If you want to use Pinterest for your business or eCommerce efforts, start with a few of your most important keywords and do some research into the search intent behind them. Construct high-quality graphics that plainly describe the content that is being linked to, and keep in mind that you ideally want users to save these pins to their own boards as well. This is one reason why you don’t see an overabundance of branding on Pinterest.
In terms of showing off your brand through your pins, you want to do so through the general aesthetic you choose. While logos and watermarks are fine and expected, no one is going to pin your pin if it has giant corporate branding all over it. Users want pins that they can “claim” and place on their boards almost as if they were their own. The composition of your pin, your fonts and colors, and your imagery should do the talking for your brand.
Week 1 vs. Week 12
When developing our newly refined Pinterest presence, we first had to decide what our goals were for the platform and settle on a theme. We wanted to provide valuable information on search engine optimization, digital marketing, and eCommerce that users could use to help them with their online business pursuits, while also attracting anyone who might be interested in our services as well.
To that end, we spent a couple of weeks crafting a line of templates that went through several rounds of revision until we were satisfied with them. Overseen by our knowledgeable design team, we focused on synthesizing a friendly and informative feel with our enterprise agency reputation, so that our pins would at once convey professionalism and accessible information that anyone could use.
After we were happy with our initial results, we began to jump into a regular pinning schedule. When we first began this new campaign, our account was not seeing substantial activity, averaging about 175 total impressions per month. I knew that to turn the ship around we had to start from the bottom up, so I deleted several boards and renamed others to include relevant keywords, and improved some of our older pins with optimized descriptions.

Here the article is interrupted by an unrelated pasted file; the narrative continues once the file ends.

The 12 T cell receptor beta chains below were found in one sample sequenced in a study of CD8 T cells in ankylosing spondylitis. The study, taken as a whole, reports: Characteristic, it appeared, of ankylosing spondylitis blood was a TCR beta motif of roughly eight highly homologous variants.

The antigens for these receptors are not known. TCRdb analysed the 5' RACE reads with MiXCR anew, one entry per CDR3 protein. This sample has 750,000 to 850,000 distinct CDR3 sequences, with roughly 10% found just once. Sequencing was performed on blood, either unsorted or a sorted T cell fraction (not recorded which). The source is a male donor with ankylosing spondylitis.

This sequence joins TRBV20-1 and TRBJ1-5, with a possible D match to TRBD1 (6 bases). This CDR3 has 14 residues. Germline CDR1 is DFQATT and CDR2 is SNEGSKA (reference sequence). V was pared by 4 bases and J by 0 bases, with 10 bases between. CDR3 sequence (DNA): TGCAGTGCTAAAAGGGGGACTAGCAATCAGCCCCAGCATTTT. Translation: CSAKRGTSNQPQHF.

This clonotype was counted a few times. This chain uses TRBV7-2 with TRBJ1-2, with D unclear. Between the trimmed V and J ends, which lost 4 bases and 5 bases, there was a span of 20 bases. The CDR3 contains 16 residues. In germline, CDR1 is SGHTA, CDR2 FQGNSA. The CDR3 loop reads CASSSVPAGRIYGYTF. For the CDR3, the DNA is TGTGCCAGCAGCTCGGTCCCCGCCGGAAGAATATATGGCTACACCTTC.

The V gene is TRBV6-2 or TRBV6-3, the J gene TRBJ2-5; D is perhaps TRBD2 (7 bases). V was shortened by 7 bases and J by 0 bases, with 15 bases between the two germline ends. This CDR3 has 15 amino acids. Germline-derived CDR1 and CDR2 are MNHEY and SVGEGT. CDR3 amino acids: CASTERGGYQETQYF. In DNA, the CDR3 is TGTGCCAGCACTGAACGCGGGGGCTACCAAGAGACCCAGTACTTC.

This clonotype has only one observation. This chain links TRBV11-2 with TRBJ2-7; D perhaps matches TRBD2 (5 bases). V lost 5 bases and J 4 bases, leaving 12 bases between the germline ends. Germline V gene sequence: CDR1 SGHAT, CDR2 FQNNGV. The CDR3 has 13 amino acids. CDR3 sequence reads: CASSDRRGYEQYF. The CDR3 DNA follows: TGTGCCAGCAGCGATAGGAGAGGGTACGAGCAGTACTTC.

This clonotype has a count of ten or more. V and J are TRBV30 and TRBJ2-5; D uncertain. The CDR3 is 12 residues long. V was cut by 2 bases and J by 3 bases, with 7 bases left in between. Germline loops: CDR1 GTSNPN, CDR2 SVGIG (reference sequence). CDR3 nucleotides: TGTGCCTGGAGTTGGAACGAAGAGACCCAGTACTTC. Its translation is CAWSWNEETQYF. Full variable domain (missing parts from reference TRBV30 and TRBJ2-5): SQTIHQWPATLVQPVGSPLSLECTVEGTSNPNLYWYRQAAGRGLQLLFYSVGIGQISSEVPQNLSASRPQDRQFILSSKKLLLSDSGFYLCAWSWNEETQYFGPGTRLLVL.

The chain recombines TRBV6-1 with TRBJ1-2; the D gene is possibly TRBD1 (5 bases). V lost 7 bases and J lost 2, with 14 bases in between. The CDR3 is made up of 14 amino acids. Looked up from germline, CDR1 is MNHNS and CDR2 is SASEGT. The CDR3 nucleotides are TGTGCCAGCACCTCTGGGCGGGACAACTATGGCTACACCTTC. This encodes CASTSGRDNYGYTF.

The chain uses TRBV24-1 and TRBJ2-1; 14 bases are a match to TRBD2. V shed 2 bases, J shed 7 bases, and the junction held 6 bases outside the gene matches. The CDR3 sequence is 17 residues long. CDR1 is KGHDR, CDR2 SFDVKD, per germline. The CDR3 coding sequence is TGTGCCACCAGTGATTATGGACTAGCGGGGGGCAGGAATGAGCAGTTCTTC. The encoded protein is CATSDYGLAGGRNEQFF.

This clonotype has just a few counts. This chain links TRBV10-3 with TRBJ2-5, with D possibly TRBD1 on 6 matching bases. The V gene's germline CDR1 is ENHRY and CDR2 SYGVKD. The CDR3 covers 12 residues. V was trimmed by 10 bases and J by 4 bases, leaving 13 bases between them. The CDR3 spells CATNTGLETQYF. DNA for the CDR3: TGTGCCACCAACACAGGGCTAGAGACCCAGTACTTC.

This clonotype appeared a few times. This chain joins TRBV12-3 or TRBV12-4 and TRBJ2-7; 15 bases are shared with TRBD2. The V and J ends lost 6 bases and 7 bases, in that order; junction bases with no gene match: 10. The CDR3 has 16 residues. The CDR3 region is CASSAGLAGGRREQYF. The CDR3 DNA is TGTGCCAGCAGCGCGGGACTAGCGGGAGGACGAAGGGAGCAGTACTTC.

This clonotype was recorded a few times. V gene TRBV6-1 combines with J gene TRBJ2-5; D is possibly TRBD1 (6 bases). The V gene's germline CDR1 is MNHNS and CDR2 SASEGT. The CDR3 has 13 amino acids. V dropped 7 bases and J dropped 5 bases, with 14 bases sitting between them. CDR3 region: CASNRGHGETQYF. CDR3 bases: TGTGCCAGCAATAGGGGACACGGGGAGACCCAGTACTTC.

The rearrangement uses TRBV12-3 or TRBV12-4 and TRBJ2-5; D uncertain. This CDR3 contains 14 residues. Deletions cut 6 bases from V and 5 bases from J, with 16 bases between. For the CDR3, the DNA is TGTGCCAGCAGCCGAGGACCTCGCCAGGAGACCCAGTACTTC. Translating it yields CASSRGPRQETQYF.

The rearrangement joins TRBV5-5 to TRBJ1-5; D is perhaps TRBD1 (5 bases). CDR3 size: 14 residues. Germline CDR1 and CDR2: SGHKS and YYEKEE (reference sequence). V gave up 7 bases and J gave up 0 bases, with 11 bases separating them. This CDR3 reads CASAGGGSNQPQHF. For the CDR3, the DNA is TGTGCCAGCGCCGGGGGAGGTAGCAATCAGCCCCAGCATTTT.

After the first full week of implementing our new Pinterest campaign, the results were already pouring in. While we only added a few pins in total that week, the changes to our board titles and other SEO optimizations that we performed was enough to revitalize our account and get some traction.
It’s important to make a note here about pin longevity. Unlike traditional social media platforms such as Facebook and Instagram, where posts lose relevancy very fast, a pin may take weeks or even months to gain traction, not unlike a web page. It’s all a matter of who finds it and saves it, and how the algorithm interprets what it sees. If you follow through with the right on-page SEO techniques, a pin that has been dormant for months can suddenly spring to life.
This is one of the reasons why Pinterest as a platform to drive targeted traffic is so powerful. Every pin that you create and add has SEO staying power that can one day translate into more traffic or even sales for your business. During our first week implementing this new campaign, a couple of the old pins that had been completely dormant on our account stirred and gained new impressions, and they are now performing better than ever. SEO techniques work extremely well on Pinterest and can drive a substantial amount of traffic if you are consistent and keep feeding the platform with quality content.